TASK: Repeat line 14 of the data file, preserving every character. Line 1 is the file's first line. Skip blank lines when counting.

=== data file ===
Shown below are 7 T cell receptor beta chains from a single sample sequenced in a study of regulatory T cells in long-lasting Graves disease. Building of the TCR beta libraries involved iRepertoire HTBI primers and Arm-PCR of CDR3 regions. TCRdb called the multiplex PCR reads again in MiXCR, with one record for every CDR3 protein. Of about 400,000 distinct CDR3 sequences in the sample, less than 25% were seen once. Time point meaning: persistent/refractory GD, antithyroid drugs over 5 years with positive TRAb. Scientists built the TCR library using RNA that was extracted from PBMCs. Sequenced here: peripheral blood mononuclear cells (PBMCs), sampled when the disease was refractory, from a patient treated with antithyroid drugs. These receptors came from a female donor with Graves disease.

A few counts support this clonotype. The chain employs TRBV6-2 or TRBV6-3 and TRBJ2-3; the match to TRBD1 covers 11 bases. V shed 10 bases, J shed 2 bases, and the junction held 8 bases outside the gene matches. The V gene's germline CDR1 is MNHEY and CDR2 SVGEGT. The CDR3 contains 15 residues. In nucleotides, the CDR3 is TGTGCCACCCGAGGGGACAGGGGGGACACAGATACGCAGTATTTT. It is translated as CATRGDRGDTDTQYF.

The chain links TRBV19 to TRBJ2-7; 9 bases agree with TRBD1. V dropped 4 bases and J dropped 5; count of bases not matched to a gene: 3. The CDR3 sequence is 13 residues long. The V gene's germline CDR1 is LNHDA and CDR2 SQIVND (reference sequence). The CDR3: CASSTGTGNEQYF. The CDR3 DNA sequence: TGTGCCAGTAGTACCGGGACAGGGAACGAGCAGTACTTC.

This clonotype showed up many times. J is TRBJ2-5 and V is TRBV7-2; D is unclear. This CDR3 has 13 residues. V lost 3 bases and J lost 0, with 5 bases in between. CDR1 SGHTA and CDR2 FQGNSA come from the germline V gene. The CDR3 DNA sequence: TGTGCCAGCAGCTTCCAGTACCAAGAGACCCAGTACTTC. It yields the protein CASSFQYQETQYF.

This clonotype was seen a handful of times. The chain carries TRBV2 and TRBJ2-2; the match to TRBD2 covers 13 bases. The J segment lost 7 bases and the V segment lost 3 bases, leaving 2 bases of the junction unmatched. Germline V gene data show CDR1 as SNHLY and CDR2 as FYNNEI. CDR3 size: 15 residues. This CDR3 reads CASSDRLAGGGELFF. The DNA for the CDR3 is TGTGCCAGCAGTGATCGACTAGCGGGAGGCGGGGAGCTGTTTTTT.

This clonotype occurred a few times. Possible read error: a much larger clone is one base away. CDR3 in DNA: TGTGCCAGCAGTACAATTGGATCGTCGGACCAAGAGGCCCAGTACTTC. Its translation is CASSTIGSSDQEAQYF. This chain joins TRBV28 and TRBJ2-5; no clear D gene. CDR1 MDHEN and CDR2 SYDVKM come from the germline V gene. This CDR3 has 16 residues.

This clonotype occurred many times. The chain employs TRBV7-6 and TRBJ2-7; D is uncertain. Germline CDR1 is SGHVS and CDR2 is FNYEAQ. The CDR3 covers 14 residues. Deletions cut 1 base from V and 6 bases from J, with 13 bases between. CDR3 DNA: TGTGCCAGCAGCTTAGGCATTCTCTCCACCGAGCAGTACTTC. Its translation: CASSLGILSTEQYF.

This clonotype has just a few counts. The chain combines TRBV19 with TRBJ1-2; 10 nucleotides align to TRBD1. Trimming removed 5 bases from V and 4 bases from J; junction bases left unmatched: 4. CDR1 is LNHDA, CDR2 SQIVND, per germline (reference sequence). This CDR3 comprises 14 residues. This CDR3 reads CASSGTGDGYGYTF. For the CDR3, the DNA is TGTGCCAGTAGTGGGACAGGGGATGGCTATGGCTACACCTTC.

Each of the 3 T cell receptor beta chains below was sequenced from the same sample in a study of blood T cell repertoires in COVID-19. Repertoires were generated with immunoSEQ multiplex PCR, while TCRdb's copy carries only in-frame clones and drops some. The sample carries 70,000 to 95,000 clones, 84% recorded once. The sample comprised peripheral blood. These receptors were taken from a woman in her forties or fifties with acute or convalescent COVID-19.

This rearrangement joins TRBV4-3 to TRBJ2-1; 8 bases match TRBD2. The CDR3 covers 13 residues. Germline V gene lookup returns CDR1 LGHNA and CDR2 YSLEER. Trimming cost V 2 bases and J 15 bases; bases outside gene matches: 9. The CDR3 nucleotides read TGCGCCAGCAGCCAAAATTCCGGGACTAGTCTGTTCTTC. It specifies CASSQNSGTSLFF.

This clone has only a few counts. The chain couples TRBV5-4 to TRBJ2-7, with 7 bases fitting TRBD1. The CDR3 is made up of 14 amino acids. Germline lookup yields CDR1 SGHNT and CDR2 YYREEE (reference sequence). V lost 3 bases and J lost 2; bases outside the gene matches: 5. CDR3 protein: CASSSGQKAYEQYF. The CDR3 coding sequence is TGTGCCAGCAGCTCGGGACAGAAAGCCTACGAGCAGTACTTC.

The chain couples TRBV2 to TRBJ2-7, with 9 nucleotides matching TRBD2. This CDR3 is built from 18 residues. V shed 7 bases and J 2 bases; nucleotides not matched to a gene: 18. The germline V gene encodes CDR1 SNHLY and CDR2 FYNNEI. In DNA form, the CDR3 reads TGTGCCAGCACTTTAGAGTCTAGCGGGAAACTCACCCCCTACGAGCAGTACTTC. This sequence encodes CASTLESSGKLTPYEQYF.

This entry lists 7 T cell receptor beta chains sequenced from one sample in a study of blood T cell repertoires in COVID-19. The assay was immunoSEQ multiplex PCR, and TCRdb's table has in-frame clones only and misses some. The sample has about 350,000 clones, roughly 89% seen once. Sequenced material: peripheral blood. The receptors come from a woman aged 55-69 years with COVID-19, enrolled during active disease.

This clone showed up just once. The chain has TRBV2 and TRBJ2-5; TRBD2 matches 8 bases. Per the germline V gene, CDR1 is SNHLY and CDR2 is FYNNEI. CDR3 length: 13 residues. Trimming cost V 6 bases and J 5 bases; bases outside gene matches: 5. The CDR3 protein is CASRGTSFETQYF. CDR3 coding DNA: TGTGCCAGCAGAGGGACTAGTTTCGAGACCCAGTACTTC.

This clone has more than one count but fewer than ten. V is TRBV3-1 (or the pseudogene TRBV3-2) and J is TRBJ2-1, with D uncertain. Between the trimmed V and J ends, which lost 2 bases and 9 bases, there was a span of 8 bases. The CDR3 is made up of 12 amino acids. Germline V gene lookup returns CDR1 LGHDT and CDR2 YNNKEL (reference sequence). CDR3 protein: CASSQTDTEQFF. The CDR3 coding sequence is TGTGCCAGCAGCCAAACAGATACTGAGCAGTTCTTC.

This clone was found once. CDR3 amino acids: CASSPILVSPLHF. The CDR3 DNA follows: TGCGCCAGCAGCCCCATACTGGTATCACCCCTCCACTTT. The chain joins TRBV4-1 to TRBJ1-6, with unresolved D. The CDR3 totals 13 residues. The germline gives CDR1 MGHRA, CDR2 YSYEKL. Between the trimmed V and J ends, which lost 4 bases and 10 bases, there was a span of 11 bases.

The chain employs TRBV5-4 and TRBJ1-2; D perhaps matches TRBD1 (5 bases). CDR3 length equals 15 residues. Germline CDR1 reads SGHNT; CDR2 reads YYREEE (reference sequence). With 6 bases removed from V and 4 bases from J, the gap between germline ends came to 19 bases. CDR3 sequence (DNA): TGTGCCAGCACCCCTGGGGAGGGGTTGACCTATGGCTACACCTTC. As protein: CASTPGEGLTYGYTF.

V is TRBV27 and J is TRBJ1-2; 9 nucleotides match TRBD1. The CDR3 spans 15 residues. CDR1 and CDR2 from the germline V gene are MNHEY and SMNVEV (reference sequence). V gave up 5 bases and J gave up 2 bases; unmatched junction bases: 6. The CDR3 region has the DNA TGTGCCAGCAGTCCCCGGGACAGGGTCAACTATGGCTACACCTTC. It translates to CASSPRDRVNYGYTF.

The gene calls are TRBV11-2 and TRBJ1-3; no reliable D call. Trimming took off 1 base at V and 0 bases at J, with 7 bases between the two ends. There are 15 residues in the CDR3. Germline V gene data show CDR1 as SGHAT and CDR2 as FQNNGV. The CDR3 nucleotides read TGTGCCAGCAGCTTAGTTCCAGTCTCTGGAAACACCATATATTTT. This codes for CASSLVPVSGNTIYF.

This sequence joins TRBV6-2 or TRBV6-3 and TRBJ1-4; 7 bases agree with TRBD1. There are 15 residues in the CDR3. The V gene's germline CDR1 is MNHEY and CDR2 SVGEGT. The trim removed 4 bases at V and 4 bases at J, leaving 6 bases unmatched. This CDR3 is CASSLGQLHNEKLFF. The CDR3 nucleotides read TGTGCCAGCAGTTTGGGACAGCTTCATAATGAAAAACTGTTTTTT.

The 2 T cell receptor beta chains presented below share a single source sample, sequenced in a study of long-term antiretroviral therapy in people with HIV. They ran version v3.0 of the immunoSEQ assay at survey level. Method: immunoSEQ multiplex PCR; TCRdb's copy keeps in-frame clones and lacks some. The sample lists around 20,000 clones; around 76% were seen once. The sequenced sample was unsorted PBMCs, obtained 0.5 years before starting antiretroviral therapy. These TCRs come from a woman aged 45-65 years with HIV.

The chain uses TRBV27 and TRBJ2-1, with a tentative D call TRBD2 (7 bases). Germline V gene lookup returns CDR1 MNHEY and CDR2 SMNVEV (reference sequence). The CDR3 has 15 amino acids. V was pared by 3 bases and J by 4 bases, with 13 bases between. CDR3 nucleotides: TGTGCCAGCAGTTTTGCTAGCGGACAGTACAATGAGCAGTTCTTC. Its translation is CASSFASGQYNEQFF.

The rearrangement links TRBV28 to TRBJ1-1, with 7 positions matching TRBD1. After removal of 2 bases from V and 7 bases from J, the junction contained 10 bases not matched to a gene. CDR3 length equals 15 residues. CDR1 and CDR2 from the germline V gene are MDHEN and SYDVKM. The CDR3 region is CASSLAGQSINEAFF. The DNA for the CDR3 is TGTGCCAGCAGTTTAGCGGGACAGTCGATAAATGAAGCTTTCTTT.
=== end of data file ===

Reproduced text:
This clone showed up just once. The chain has TRBV2 and TRBJ2-5; TRBD2 matches 8 bases. Per the germline V gene, CDR1 is SNHLY and CDR2 is FYNNEI. CDR3 length: 13 residues. Trimming cost V 6 bases and J 5 bases; bases outside gene matches: 5. The CDR3 protein is CASRGTSFETQYF. CDR3 coding DNA: TGTGCCAGCAGAGGGACTAGTTTCGAGACCCAGTACTTC.